THE LEGEND OF ST GIULIO

 

Giulio and his brother Giuliano were born on the Greek island of Aegina and had maintained their Byzantine faith despite the pressures of Arian persecution raging around them. After taking holy orders – Giulio became a priest, Giuliano a deacon – the brothers proposed to evangelise pagan regions and to this end obtained an Imperial Order from Theodosius the Great, the Emperor of the East and of the West. With this order all governors, field-masters, tribunes and centurions were obliged to lend obedience to the two brothers, as well as furnishing armed protection and unlimited assistance.  In 383, off they went on their journey to convert pagan sites, with an emphasis on stamping out pockets of the widespread Mithraic cult, travelling through several middle European countries before arriving in Italy.

 

  In 390, they ventured into the province of Novara, a province then still defiantly pagan, meeting up, it is related, with St Gaudenzio and erecting churches on the chief pagan sites: at Vercelli and on the banks of Lake Maggiore (with the exception of Angera, a stronghold of the Mythraic cult, where the locals soon sent the brothers packing).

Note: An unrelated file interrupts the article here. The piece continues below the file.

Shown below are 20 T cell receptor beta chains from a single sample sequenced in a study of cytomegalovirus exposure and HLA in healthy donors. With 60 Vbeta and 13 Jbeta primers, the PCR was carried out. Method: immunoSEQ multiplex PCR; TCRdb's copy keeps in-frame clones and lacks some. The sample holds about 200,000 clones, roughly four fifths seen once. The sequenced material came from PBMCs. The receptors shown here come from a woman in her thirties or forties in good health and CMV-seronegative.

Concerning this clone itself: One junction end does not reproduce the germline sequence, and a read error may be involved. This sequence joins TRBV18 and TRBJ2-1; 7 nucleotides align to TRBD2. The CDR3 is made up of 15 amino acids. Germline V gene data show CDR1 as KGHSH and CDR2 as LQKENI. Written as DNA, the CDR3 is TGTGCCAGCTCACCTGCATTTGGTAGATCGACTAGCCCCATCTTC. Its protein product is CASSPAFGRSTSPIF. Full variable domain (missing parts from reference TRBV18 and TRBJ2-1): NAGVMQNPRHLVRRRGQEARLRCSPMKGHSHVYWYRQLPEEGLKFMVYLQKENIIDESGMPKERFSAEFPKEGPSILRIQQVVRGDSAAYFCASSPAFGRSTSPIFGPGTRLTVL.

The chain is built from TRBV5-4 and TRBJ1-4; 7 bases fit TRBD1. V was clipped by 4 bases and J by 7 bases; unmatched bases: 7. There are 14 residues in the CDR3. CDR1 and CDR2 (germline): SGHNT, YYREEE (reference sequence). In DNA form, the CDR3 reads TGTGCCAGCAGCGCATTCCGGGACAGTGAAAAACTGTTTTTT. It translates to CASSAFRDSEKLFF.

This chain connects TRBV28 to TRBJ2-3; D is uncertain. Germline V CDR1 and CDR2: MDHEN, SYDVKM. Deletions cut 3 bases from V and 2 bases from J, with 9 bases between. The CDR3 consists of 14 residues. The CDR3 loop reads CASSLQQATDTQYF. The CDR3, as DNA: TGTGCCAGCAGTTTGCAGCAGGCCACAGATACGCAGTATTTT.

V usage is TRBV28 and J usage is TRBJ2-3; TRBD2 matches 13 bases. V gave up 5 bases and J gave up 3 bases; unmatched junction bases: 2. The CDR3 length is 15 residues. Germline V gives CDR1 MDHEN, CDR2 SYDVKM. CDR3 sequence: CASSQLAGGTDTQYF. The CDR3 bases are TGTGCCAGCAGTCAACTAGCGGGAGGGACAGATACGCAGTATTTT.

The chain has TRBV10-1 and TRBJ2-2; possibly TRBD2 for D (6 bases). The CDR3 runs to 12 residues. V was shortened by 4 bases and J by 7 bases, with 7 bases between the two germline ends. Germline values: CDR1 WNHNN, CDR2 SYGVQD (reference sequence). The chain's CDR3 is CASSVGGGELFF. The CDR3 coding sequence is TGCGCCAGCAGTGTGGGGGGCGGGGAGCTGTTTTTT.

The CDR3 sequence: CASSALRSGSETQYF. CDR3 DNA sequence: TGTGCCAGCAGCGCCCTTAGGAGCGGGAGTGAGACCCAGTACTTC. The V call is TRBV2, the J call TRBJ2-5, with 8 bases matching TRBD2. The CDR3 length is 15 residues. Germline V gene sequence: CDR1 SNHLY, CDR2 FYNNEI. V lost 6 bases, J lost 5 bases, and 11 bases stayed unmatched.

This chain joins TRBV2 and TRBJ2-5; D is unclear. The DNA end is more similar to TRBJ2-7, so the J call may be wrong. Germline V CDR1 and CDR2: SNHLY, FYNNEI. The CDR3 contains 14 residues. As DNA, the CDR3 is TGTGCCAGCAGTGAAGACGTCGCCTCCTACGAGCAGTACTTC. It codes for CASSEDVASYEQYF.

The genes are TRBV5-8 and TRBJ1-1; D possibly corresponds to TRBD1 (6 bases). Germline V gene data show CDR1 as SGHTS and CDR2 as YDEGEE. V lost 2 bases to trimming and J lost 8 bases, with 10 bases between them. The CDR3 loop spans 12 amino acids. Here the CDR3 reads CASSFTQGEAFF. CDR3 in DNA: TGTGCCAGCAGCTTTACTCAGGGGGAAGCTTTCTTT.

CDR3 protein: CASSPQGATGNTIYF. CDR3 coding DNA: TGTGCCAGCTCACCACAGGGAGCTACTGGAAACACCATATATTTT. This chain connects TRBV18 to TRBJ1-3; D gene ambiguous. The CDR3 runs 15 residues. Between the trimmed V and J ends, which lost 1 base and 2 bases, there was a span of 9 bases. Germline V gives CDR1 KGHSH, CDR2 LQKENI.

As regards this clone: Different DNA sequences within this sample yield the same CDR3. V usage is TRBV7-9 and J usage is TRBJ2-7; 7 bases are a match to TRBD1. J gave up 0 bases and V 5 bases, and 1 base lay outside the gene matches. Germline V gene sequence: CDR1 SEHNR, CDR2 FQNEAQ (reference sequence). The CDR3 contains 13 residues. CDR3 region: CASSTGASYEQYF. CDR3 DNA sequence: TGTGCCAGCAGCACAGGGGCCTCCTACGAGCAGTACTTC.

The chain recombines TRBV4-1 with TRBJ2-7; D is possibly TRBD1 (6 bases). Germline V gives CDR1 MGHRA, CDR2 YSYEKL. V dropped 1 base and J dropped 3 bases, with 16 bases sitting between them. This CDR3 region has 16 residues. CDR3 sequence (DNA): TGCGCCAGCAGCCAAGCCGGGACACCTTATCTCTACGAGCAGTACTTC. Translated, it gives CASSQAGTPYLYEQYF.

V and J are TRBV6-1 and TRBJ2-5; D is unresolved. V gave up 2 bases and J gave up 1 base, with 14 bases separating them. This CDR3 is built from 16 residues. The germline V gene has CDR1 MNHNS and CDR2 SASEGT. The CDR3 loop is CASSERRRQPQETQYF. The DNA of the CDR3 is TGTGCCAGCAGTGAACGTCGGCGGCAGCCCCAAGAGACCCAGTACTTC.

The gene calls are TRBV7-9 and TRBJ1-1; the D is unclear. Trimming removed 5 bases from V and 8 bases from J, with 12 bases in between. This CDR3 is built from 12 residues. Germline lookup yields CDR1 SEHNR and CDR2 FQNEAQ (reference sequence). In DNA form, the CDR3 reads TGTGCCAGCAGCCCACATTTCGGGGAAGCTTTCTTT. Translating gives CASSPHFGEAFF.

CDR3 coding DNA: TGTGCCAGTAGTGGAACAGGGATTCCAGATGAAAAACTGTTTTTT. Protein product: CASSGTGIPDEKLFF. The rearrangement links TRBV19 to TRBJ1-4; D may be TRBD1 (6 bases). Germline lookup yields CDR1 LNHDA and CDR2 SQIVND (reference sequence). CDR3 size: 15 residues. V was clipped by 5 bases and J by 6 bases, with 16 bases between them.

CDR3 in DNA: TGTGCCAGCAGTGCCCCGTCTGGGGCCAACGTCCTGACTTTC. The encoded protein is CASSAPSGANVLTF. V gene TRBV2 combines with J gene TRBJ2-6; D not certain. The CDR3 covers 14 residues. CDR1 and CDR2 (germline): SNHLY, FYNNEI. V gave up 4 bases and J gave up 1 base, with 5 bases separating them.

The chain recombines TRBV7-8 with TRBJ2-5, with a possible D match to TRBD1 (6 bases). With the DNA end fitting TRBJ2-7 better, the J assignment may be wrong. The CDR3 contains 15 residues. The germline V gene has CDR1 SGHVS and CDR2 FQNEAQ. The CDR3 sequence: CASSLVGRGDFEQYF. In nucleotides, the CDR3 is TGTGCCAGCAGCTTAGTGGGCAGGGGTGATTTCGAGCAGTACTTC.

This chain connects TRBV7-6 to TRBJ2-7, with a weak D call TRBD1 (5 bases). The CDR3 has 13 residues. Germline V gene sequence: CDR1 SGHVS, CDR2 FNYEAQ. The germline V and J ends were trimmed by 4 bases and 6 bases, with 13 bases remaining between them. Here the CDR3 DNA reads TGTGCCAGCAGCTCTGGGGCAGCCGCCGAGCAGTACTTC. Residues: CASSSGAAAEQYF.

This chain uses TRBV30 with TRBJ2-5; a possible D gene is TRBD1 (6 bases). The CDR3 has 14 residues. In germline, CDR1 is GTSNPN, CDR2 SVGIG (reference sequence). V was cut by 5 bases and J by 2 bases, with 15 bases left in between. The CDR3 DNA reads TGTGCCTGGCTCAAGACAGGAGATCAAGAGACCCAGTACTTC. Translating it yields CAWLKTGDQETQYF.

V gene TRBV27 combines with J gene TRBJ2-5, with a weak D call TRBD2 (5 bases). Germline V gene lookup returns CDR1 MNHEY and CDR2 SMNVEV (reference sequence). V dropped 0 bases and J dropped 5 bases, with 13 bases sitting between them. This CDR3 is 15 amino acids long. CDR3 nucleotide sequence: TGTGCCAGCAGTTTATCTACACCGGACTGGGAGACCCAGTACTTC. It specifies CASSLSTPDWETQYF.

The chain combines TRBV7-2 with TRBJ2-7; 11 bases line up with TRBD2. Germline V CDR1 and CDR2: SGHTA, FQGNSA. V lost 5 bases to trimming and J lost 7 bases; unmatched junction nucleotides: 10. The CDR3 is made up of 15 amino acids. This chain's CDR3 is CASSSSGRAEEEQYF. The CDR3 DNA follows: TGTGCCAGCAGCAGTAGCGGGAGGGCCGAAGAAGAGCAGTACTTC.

The brothers at last came to the shores of our lake, evangelising on their way Crusinallo, Ameno, Armeno and Gozzano. But before the construction of the church at Gozzano – their ninety-ninth – was finished, Giulio left Giuliano to work on without him and made his way through the woods to Lake Orta. Seeing the island, he asked the boatmen to take him over but they refused, insisting the isle was rife with ferocious dragons and serpents. So Giulio spread his cloak on the waters, stepped on it and whisked over the lake, waving his staff. Once on the island he told the monstrous beasts to get lost. They did, it appears, without a murmur or a drop of blood being shed, flying off to the hills around. So Giulio then began building his hundredth church, helped by his brother in Gozzano, both sharing and hurling tools across the lake, back and forth. Other churchmen joined St Giulio, who died in 401 (the year is not certain) on 31st January, now his feast day. He is the patron saint of builders and stonemasons and they come from all over the area on that date to celebrate on the island.

 

 

A ‘dragon’s bone’ , found in a grotto on the shore at Orta, is kept hanging in the sacristy

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